1. Keep calm and try not to panic. Assess the scene for any additional threats to you or your pet. This is important for everyone’s safety.
2. Keep your pet warm and as still and quiet as possible. Keep movement to a minimum, especially if there are neurological symptoms, broken bones, or any chance of a spinal injury.
3. Call and let us know you are on your way so we may prepare for your arrival. Explain what has happened and follow the specific advice given.
4. To safely move or transport an injured dog or cat, get somebody to help you. For a small dog or cat, put it into its carrier (remove the top for easy and safe access to the carrier; don’t push an injured dog through the small door or opening), or use a suitable container such as a strong cardboard box. For a larger dog, use a makeshift stretcher made out of some rigid material such as an appropriate sized, sturdy piece of wood. Carefully maneuver the dog onto a blanket or coat so that it can be gently moved to the carrier, box, or stretcher. The blanket will help stabilize the neck and spine, and prevent inadvertent biting or scratching from the injured pet.
Proper Restraint for an Injured Pet
The majority of injured pets will be panicked, disoriented or painful. The stress of an emergency involving a pet can cause an otherwise friendly dog or cat to act aggressively. Although most panicky dogs and cats respond to a calm, soothing voice and stroking of the head and shoulders, it is important to maintain your safety by using caution when approaching or touching an injured pet.
Dog Muzzles: you can create a muzzle out of a leash, belt, rope or pair of pantyhose or tights. Make a loop in the cord and lasso it around the muzzle, tightening it to prevent the animal from biting. Dogs have only one muscle to open their jaw so once the jaw is closed, it is relatively easy to hold it safely shut. Don’t worry, dogs can easily breathe through their nostrils unless their nose is injured or obstructed.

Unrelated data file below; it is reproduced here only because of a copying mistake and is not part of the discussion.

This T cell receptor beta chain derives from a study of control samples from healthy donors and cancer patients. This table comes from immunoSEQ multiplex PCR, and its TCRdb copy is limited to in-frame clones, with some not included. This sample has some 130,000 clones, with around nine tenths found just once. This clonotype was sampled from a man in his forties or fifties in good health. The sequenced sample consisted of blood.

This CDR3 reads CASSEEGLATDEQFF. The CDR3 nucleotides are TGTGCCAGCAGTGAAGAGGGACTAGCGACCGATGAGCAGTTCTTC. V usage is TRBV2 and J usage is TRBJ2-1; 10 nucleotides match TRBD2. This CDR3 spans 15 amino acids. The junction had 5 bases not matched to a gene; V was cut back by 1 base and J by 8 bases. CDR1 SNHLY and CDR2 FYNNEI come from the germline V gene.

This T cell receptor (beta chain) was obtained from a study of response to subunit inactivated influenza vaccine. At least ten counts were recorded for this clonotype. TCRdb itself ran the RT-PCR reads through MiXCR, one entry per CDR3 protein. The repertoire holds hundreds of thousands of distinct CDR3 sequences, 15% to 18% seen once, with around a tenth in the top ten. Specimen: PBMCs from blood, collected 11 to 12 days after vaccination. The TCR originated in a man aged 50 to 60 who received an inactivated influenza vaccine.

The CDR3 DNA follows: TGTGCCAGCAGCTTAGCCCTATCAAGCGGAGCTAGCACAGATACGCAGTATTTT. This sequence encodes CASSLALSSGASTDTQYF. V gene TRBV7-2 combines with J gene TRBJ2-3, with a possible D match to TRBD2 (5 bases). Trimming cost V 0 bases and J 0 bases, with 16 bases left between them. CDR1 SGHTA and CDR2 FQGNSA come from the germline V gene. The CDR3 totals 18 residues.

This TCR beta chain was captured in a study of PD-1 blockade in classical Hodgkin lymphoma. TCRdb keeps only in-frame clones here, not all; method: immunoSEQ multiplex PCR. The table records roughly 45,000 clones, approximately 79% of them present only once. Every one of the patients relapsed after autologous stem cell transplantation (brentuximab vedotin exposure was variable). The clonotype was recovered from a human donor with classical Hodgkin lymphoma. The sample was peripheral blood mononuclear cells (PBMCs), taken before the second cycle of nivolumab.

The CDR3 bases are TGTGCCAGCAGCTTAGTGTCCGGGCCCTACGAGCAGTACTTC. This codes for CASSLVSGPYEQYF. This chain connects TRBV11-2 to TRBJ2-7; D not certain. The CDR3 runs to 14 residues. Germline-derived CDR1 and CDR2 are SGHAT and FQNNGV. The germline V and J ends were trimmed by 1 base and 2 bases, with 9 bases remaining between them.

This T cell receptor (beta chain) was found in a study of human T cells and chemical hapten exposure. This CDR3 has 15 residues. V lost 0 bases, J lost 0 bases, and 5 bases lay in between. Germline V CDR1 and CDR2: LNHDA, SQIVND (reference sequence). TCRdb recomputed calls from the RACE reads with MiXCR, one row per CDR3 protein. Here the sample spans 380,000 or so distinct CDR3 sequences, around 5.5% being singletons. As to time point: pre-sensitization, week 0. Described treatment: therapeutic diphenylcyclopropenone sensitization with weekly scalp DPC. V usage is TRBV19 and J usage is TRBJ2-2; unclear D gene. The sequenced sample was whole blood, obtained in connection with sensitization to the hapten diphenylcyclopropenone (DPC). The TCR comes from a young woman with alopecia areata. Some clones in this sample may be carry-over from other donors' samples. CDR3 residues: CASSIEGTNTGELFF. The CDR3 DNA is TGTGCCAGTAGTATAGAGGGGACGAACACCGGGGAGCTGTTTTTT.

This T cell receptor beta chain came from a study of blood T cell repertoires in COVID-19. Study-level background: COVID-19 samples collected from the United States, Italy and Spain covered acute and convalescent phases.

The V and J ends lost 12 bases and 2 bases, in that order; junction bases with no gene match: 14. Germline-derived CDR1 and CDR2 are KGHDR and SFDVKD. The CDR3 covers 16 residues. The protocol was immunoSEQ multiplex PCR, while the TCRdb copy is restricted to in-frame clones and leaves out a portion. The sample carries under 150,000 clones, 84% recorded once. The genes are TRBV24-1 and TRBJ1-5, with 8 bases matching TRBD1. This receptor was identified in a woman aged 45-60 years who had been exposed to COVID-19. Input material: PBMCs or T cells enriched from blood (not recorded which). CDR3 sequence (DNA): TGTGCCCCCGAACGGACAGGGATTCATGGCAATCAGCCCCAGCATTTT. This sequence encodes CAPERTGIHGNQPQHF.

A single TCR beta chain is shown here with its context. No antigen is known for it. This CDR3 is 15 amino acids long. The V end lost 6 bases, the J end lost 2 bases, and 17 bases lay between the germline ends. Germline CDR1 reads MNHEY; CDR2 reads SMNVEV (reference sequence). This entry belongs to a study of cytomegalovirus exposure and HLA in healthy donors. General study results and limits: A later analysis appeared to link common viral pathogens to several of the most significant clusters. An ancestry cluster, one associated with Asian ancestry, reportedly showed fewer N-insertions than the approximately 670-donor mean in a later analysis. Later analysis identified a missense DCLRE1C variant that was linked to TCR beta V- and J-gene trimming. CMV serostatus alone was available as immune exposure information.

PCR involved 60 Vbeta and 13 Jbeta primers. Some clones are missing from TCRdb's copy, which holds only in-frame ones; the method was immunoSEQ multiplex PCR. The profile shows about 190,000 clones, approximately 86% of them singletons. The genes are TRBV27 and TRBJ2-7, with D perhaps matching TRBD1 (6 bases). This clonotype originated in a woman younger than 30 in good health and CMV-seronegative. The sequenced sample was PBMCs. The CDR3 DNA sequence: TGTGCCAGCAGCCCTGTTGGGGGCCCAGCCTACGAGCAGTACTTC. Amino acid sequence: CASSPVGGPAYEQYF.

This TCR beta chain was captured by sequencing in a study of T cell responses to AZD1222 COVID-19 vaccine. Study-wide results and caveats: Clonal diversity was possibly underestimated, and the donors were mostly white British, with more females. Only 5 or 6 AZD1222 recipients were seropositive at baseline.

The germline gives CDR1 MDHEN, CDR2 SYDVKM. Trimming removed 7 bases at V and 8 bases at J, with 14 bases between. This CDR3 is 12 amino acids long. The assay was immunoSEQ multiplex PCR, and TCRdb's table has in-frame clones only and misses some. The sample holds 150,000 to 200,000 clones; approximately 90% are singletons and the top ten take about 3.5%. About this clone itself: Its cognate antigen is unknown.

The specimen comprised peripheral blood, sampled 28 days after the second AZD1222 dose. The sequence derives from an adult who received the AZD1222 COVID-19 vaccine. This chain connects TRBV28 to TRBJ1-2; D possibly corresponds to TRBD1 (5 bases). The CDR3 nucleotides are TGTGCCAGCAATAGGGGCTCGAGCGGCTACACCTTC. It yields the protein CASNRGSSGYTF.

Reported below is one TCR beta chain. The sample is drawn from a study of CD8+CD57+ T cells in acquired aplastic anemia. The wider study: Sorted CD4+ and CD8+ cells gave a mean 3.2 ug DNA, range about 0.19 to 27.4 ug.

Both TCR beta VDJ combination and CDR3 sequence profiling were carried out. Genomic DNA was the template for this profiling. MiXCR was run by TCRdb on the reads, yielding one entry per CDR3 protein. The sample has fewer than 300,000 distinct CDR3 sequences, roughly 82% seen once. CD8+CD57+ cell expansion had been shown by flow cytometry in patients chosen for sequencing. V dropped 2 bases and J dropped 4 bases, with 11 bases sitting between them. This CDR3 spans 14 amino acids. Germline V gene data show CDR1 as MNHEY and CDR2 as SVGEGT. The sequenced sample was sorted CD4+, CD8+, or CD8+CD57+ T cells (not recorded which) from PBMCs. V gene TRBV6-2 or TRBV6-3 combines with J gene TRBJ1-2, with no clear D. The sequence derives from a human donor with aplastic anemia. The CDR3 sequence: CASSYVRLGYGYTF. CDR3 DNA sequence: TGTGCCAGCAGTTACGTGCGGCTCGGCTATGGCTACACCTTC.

Cat Muzzles: muzzles can be difficult to put onto a cat, due to the shape of most cats’ faces. There are specific muzzles designed for use in cats, but they are rarely handy when an emergency strikes! For some cats, it may be possible to loop an improvised muzzle made from a piece of rope or a pair of pantyhose around the cat’s head to prevent it from biting. If you can safely get the jaw closed, it is relatively easy to keep it closed because cats only have one muscle to open their jaw. If not, you can drape a towel over the cat’s head to provide some measure of protection.
Wrap your cat or dog snugly in a blanket to minimize movement during transportation. Be very cautious of doing this if there is a possibility of broken bones or spinal injury. If you suspect a spinal injury or broken bone, lay your pet on a board and immobilize it with straps or cords. Pay special attention to immobilizing the head and neck.